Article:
““[David] quite naturally wanted to do something for God, who had done so much for him. He decided to build God a sanctuary. . . . God had blessed him with a place of honor and repose; he would bless God with a place of honor and repose. . . But there are times when our grand human plans to do something for God are. . . a huge human distraction from what God is doing for us. . .
God’s word to David through Nathan was essentially this: ‘You want to build me a house? Forget it—I’m going to build you a house. The kingdom that I’m shaping here isn’t what you do for me but what I do through you. I’m doing the building here, not you. . . .
‘Then King David went in and sat before the LORD . . .’ (2 Sam 7:18) David sat. This may be the single most critical act that David ever did, the action that put him out of action . . . What we don’t do for God is often far more critical than what we in fact do. God is the beginning, center, and end of the world’s life—of existence itself. But we’re often unaware of God’s action except dimly and peripherally. Especially when we’re in full possession of our power—our education complete, our careers in full swing, people admiring us and prodding us onward . . . At these moments, we need prophetic interference. We need Nathan. We need to quit whatever we’re doing and sit down . . .” (Eugene Peterson, Leap Over a Wall: Earthy Spirituality for Everyday Christians (New York: Harper Collins, 1997), 157-164, bold mine.)
My body was my prophetic interference. Like Nathan it was confronting me. Like Balaam’s donkey, it was lying down in the road and refusing to go on, seeing the angel of the LORD blocking the path where I was trying to drive myself onward, too blind or too stubborn or proud to see him.
“When David sat down before God, it was the farthest thing from passivity or resignation; it was prayer. It was entering into the presence of God, becoming aware of God’s word, trading in his plans for God’s plans, letting his enthusiasm for being a king with the authority and strength to do something for God be replaced with the willingness to become a king who would represent truly the sovereignty of God the high King.” (164)
And then, a page later, Peterson writes these words about David’s response to God. I’ve underlined them in my journal.
“And courage it does take, immense courage, to relinquish control, to resign our so recently acquired prestigious positions, to ‘quit our jobs’ and simply to sit at Jesus’ feet.” (165)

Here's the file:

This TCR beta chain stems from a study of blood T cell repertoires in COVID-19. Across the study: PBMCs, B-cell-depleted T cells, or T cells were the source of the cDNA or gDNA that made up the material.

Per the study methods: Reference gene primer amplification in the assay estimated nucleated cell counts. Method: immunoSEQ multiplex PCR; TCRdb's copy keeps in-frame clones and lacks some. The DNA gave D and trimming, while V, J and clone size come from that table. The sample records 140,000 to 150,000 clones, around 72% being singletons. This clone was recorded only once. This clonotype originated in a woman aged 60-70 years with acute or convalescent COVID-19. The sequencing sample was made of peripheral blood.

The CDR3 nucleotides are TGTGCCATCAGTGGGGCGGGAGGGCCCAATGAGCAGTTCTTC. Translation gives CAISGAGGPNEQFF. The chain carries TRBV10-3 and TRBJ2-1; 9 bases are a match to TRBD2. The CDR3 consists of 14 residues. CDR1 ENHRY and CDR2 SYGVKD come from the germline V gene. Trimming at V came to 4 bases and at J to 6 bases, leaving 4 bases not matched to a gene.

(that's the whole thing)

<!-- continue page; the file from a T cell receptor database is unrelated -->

God was guiding me as I’d asked, and affirming me at the same time, assuring me that once again he was calling, and that the willingness to let the role go was not failure but courage and obedience. He was turning things right-side-up again, reminding me, as he would remind me many more times, that he was God and I was not—and that he loved me.
“David sat down;” Peterson writes, and “the real action started: not David making God a house but God making David a house.” (165)
We are given small parts to play. We get to hammer in a few nails, a four-year-old working alongside his father. Peter takes the metaphor in a different direction, going so far as to say that we get to be part of the house—and the stones that make up the walls are clearly not able or responsible to put themselves in their right places to make a sound and solid house (1 Peter 2:4-10). God is the one who builds us a home. It was God who created the world and placed us in it, our home for time, and it is Jesus who is preparing a place for us, our home for eternity (John 14:1-3). We can’t build God’s kingdom; that’s why we pray for Him to do it (Matt 6:9-10). And He is building it, and welcoming us into it—and will even someday hand it over to us, a rich gift of a safe and beautiful home forever and ever (Daniel 7:18, 22, 27; Luke 12:32).
But the news is better still. Since before God brought us into being, He has been making a home for us not just out there somewhere, in earth or in heaven, but in Himself, in that truest and safest of places, that loving heart at the centre of reality for which we were made and where we will always belong. Here our small, loved selves can rest.
“Your life is now hidden with Christ in God.” (Col 3:3)
I walked into the room and sat down in a comfy chair across from my spiritual director. The table next to us held a glass of fall flowers, the small cross that I love to hold, and, behind the candle, a small, colorful painting.